Incorporation of safety technologies and features in a vehicle often mean additional weight and cost. These may be in conflict with manufacturing cost targets of automotive OEMs and buyers' readiness to pay for additional safety the value of which is often not appreciated until one encounters a mishap or a close call. Thus the challenge on the part of automotive safety researchers and design engineers is to device innovative and optimized countermeasures, both passive and active, which are sustainable in terms of eco-friendliness and practicable in terms of cost. Certainly, government policy-makers and traffic safety regulatory organizations need to play a pro-active role and involve all stake-holders including traffic police such that driving on roads which are a catalyst for progress can be truly a blessing and not a hazard.
The proposed symposium is an earnest attempt in shedding light on the roles as well as state-of-the-art of various areas as outlined above in mitigating the effects of and preventing automobile crashes with particular reference to the Indian and US conditions.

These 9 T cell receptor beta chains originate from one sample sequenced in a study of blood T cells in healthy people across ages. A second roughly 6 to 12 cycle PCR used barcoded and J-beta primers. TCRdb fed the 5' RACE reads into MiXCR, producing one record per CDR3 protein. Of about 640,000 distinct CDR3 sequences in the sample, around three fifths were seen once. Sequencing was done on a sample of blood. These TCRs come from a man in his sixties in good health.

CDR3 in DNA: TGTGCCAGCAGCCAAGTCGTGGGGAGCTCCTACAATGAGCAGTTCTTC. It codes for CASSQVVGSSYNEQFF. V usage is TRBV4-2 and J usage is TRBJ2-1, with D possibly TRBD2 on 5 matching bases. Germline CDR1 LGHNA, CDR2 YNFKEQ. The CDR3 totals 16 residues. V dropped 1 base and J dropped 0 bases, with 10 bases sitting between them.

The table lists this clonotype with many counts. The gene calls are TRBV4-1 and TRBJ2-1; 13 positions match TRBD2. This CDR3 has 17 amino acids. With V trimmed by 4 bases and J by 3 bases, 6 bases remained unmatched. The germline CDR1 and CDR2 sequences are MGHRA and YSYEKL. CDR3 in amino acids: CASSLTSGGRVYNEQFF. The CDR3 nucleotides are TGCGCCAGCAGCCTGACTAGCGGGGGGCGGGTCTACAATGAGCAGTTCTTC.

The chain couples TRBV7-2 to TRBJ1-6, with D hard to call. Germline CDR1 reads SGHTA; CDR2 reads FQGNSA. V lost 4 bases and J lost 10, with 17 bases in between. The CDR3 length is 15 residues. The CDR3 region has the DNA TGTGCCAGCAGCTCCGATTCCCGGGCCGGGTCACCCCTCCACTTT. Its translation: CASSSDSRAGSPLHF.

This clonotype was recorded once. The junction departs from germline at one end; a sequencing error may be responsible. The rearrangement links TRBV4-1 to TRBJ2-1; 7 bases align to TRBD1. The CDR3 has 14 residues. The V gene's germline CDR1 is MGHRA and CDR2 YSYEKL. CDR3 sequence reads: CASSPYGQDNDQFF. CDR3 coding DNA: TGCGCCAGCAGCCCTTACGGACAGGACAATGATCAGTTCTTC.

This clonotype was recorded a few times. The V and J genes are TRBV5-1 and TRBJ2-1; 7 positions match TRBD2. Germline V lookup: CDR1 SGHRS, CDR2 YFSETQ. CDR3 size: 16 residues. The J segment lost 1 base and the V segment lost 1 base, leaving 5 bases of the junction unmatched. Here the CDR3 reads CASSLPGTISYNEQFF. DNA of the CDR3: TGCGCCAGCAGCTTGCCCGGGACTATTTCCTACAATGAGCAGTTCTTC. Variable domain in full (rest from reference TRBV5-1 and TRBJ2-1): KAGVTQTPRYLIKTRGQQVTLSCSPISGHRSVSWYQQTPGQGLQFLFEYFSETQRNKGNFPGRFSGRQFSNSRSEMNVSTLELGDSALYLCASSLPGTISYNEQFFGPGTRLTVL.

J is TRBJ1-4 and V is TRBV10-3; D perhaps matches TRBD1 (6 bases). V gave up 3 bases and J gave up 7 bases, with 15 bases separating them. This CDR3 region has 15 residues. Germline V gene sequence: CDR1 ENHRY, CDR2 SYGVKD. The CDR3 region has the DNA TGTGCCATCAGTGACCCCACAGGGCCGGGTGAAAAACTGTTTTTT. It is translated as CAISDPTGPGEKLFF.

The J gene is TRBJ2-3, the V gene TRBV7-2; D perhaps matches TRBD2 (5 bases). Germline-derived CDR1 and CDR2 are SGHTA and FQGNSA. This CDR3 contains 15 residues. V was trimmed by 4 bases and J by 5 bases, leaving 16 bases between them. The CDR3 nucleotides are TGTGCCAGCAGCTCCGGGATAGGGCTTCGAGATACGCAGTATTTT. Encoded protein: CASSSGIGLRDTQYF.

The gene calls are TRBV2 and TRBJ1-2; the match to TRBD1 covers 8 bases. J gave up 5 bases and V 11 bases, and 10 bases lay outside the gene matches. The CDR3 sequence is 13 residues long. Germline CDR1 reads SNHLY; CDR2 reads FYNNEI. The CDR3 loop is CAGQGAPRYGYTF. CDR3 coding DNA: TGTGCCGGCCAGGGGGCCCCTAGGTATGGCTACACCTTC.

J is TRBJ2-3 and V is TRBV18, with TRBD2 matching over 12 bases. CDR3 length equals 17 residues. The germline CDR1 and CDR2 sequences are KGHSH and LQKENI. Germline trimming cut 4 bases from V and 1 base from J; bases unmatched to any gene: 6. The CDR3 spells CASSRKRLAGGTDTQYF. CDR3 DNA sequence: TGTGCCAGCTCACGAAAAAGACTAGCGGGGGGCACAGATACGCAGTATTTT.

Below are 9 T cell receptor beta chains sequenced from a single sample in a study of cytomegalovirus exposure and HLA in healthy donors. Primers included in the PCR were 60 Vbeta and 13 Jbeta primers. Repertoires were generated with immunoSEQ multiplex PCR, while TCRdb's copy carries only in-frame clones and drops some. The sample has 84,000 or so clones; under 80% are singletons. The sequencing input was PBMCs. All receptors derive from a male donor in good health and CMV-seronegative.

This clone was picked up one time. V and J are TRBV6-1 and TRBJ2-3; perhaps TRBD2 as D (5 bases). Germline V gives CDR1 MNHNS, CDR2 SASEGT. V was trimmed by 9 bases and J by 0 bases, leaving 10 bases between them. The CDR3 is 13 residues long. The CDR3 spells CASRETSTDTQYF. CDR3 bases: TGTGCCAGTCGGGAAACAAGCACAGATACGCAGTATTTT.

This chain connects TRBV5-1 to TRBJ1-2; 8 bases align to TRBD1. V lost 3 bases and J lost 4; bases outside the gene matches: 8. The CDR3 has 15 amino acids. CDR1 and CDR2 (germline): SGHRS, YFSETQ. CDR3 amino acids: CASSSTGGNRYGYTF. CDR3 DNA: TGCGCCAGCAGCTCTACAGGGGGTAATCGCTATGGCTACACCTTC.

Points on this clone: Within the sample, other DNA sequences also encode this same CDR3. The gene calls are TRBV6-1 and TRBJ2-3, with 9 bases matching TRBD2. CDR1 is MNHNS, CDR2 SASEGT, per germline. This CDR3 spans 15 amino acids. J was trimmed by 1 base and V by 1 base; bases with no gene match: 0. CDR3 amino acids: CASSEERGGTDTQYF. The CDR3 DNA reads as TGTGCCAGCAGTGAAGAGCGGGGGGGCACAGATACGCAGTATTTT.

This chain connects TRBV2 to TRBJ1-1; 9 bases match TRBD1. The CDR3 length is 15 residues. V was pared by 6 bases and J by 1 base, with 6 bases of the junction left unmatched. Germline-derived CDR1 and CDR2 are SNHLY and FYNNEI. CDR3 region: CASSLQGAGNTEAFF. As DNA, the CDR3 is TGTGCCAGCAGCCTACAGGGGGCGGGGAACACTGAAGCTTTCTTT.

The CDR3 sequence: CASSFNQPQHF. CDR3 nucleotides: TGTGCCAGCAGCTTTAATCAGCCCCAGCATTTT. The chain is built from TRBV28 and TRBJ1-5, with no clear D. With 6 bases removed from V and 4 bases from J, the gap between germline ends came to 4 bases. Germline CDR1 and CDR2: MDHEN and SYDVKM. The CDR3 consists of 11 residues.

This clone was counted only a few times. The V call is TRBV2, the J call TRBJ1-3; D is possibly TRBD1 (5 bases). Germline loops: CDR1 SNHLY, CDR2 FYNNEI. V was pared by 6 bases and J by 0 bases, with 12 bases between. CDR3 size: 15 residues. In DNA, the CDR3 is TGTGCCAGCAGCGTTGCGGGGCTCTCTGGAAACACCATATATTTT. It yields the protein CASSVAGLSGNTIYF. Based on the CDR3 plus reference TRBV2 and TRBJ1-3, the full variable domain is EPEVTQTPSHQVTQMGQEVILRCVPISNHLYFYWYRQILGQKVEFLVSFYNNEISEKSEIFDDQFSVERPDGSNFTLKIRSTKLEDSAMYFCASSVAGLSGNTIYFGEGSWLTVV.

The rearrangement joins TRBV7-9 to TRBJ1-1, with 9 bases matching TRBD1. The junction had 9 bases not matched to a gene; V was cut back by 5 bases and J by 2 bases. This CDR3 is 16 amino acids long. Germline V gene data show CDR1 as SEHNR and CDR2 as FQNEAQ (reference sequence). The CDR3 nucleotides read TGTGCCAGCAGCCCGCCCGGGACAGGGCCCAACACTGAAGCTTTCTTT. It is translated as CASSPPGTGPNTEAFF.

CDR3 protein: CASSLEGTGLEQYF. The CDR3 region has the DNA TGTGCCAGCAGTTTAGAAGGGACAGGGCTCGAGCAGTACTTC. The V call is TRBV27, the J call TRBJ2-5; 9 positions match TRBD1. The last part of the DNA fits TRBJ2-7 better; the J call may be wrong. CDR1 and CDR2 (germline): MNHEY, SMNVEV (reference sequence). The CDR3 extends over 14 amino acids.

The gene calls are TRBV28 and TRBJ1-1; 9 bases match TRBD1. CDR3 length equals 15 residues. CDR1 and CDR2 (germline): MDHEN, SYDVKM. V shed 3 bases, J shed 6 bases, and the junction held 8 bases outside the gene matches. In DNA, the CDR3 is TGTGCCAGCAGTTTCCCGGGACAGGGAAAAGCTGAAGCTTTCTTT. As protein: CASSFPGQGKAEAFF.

Some of the topics of relevance are mentioned below:
* Statistical analysis of accident data and epidemiology of injuries
* Vehicle platform and system level crash safety design
* Crash safety design of vehicles with lightweight and eco-friendly materials and systems
* Considerations in the crashworthiness design of electric and hybrid-electric vehicles
* Structural impact energy management countermeasures and impact mechanics
* Impact biomechanics and injury prediction
* Vehicle child occupant safety
* Safety of long distance travel in buses
* Crash safety design optimization with multi-disciplinary constraints
* Passive restraint systems
* Active safety systems and devices
* Design methodologies for ensuring crashworthiness and occupant safety
* CAE and PLM tools in vehicle crash safety design
* Innovation in vehicle safety design
* Impact of road infrastructure, enforcement of safe driving practices, and driver education on road safety